Ordinarily, payments by a debtor to a stranger or predecessor creditor are not interpreted as recognition of a continuing obligation to the holder of a promissory note. But this is not the ordinary case. The Sorensons told Young they were making payments to Red Rowe Productions on account of the note held by Young. When the Sorensons told Young they preferred that arrangement, Young had little ground or motive to object, for she was receiving all she could require under the note, $100 a month from Ralph Rowe as mandated by the divorce settlement. ‘Conduct on the part of a debtor which leads the creditor to believe that a payment made to a third person by the debtor was intended as a payment on the debt which he owed to the creditor, which would have the effect of arresting the running of limitations, in reliance upon which the creditor refrained from suit, has been held to estop the debtor from denying that the payment was so intended.’ (51 Am.Jur.2d, ‘Limitation of Actions,’ s 446, p. 910; Chase v. Carney, 60 Ark. 491, 31 S.W. 43; see Morgan v. International Aviation Underwriters, Inc., 250 Cal.App.2d 176, 180, 58 Cal.Rptr. 164; United States Cas. Co. v. Industrial Acc. Com., 122 Cal.App.2d 427, 433, 265 P.2d 35.) The Sorensons' conduct thus estopped them from denying that they had acknowledged the debt by their payments to Red Rowe Productions and thereby assented to a suspension of the statute of limitation. Young's action against the Sorensons was therefore timely filed within the four-year period.

2. The Rowe-Young divorce decree awarded the Sorenson promissory note to Young and provided that ‘Ralph J. Rowe shall guarantee the payment of $10,000.00 of said note, and shall pay or cause to be paid said $10,000.00 at the rate of $100.00, or more, per month, commencing on the 1st day of March, 1963, and continuing on 1st day of March, 1963, and continuing on the 1st day of each month thereafter until said sum of $10,000.00 shall have been paid in full.’ Young asserts an ambiguity in the decree in that it does not appear whether Ralph Rowe's guaranteed payment was for $10,000 only or for $10,000 principal plus interest. Since the decree fails to mention interest, the argument on ambiguity appears to us artificial and forced. But if we assume some modicum of ambiguity, the latter was dispelled by a document purporting to be a reporter's transcript of the Rowe-Young divorce proceedings. From this document it appears the parties had reached a property settlement agreement which Mr. Reiter, attorney for Young, explained to the divorce court as follows:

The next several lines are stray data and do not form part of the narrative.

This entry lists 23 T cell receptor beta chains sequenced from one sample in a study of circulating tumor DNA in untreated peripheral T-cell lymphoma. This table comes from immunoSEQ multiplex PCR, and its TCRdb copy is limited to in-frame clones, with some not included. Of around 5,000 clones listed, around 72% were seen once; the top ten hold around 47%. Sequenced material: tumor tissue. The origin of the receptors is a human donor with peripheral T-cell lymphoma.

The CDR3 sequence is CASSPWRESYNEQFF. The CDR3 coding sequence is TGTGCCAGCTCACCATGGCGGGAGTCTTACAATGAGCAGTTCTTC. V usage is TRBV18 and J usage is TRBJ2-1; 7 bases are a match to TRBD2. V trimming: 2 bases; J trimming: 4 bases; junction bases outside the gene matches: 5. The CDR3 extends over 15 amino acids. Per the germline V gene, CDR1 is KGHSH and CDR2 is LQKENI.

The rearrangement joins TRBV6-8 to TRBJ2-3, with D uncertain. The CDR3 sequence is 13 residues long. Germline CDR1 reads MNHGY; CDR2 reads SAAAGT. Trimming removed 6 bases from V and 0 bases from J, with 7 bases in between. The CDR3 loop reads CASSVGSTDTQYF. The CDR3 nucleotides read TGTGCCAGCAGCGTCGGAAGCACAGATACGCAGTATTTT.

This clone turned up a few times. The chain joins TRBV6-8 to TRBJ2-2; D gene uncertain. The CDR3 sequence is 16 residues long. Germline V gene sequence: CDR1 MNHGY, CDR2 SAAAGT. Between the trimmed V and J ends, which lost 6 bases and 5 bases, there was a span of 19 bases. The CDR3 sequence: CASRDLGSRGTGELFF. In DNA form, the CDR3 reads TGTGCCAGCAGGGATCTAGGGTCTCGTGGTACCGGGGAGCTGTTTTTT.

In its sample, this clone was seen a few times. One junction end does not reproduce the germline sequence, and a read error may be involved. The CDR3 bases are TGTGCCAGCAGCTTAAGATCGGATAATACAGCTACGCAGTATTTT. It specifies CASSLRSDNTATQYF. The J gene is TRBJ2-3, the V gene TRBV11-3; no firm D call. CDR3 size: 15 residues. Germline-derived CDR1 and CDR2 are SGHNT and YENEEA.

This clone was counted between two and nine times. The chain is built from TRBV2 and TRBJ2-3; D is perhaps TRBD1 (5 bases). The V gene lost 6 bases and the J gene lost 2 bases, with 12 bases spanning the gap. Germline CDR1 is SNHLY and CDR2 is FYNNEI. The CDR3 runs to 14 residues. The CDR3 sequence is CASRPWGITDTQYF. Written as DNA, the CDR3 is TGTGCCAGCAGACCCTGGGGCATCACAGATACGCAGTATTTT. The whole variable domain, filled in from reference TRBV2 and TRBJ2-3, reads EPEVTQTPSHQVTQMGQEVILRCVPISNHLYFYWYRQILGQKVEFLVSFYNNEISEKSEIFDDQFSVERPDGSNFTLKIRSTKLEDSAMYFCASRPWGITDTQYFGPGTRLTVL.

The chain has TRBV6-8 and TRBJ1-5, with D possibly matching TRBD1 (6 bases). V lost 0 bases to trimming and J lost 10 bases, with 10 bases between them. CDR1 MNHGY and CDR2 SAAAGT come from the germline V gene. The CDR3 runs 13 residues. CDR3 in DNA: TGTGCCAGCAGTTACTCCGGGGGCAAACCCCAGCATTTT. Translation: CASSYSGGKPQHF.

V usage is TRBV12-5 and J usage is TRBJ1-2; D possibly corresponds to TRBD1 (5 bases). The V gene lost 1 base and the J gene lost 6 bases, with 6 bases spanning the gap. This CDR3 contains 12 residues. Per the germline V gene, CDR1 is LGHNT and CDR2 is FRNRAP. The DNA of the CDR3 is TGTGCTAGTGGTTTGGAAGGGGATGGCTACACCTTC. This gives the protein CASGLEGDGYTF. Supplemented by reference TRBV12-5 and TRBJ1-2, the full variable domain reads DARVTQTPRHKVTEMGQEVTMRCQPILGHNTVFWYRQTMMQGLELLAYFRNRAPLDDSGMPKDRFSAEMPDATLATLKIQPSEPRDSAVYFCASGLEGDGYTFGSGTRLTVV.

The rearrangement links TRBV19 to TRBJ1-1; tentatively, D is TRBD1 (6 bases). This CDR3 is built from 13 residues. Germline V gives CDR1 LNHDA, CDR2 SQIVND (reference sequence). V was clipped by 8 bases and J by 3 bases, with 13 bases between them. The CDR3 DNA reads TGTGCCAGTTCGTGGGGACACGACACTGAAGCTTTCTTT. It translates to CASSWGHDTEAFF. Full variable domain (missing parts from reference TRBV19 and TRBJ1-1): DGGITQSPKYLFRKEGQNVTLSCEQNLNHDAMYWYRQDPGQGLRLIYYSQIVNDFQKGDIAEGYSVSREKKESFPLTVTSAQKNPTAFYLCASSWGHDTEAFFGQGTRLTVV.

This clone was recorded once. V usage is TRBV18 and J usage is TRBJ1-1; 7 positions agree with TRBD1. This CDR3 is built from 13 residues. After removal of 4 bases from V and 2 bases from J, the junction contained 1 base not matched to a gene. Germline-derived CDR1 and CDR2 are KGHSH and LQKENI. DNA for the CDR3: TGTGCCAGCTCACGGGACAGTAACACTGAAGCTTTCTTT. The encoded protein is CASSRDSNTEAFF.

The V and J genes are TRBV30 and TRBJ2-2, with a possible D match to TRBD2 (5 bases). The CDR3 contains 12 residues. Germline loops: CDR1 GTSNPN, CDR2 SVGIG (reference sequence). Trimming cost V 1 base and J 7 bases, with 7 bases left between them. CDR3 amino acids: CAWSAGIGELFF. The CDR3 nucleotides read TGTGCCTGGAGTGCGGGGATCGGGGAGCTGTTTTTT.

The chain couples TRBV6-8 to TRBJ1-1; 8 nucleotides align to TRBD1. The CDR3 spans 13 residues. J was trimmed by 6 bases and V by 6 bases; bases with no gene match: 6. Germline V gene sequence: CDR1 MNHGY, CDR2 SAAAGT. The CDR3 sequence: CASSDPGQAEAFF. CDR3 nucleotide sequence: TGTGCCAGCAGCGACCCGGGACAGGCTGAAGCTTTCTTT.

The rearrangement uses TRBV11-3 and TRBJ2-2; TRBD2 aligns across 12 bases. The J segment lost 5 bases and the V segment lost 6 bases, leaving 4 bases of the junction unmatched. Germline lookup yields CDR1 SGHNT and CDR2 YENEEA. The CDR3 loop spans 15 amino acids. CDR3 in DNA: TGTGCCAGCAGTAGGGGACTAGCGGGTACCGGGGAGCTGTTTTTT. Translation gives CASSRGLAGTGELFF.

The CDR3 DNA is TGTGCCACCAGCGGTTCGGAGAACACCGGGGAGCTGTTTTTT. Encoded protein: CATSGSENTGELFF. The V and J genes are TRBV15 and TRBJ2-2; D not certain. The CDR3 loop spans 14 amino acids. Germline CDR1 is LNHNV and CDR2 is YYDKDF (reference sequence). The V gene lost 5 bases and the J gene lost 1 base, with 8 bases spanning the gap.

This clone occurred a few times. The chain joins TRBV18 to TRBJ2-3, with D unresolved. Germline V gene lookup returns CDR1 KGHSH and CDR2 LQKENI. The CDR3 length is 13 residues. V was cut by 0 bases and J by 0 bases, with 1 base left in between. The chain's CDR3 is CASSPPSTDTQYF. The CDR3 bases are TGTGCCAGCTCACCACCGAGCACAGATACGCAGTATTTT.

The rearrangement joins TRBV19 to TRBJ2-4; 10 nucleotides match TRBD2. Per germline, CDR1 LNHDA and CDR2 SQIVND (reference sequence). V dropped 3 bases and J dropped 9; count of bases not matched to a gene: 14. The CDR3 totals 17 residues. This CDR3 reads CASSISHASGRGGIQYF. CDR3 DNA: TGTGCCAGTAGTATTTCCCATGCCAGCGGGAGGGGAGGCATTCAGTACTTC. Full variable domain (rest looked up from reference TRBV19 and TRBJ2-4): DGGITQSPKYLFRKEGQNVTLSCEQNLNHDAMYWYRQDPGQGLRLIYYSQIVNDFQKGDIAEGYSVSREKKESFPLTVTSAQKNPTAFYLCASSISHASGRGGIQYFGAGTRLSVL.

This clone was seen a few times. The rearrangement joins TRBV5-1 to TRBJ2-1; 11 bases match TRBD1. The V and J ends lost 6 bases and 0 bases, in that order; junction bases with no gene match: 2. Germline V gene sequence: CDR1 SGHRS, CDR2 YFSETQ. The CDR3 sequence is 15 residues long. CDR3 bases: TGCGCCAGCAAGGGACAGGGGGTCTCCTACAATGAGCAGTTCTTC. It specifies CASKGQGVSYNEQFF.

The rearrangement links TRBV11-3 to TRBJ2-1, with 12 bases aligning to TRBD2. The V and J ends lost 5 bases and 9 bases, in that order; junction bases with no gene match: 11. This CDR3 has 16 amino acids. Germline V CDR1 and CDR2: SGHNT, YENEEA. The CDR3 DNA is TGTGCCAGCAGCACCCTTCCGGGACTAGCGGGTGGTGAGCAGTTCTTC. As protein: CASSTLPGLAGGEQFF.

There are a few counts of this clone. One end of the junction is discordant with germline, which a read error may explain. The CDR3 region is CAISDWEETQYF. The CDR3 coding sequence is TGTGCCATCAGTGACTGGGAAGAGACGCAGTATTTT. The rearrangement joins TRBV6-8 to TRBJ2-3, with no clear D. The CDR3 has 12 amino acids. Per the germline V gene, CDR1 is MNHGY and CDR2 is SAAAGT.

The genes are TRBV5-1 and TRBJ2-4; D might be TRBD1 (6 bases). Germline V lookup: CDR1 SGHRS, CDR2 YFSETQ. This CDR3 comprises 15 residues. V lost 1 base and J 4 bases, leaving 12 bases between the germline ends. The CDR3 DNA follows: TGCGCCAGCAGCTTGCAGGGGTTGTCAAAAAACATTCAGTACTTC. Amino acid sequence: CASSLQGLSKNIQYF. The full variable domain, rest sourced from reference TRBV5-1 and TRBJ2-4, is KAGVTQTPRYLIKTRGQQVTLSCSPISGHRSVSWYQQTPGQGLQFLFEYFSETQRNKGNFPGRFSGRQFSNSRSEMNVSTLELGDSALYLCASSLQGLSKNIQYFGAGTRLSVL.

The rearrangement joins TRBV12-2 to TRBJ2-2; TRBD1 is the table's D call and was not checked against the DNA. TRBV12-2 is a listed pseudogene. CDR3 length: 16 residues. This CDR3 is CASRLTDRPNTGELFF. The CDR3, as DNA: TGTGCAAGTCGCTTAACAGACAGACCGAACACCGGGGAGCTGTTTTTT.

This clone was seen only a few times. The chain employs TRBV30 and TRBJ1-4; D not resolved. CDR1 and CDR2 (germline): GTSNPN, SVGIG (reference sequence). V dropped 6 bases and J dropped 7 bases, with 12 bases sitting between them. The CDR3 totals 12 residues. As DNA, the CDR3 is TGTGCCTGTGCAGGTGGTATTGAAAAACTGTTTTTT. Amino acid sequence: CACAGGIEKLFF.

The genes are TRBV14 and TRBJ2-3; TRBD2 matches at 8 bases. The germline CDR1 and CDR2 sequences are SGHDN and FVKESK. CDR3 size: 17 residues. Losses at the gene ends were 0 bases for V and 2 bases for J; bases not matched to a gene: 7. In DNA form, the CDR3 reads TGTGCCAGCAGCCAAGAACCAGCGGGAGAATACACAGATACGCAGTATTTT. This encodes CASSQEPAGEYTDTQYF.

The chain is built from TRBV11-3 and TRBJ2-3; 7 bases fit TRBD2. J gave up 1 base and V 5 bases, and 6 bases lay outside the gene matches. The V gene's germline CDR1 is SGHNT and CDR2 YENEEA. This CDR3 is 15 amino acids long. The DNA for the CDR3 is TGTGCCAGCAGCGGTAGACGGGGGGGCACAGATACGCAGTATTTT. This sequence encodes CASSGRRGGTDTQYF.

‘Mrs. Rowe, in addition, shall have the sum of $10,000 which originally was represented by the loans these parties made to three persons, or to a separate corporation which $10,000 shall be underwritten and paid by the plaintiff and cross-defendant, Mr. Rowe, at the rate of $100 per month, commencing thirty days, is that correct, from this date? MRS. FIXLER (Rowe's attorney): That will be fine. MR. REITER: Commencing thirty days from this date and continuing on like dates until the entire sum shall have been paid in full. THE COURT: Does this carry any interest? . . . MR. REITER: No interest, your Honor.’

Young contends the court erred in considering the reporter's transcript because it was an unverified carbon copy whose authenticity had not been established. We disagree. Since the original transcript was unavailable the court could consider a copy (Evid.Code, s 1501), and it could rely on indirect and circumstantial evidence to establish the authenticity of the copy. (Evid.Code, s 1410; Chaplin v. Sullivan, 67 Cal.App.2d 728, 734, 155 P.2d 368.) The transcript copy appeared to be a true report of the divorce proceedings transcribed by the court reporter who took them down. Matters set forth in the transcript copy exactly paralleled the clerk's minutes of the divorce proceedings as shown in the court's original file. And the transcript copy, apparently prepared for a use related to the divorce proceedings, had been in the possession of Rowe's attorney in the divorce litigation who had no connection with the present action. It was wholly reasonable for the court to find the transcript copy trustworthy and to accept its authentication.

We further note that the trial court had other evidence to substantiate the apparent meaning of the divorce decree. Ralph Rowe testified that the attorneys in the divorce proceedings worked out a settlement whereby he would guarantee the Sorensons' note ‘to the tune of $10,000 if Mr. Sorenson should renege on the payments without interest.’

The judgment in favor of Ralph Rowe and Red Rowe Productions is affirmed. The judgment in favor of Charles and Marcille Sorenson is reversed, and the cause is remanded to the trial court for entry of judgment against the Sorensons on the note in the appropriate amount. As to the appeal from the judgment favoring respondents Ralph Rowe and Red Rowe Productions, respondents to recover costs. As to the appeal from the judgment favoring respondents Charles and Marcille Sorenson, appellant to recover costs.

FLEMING, Associate Justice.

ROTH, P.J., and BEACH, J., concur.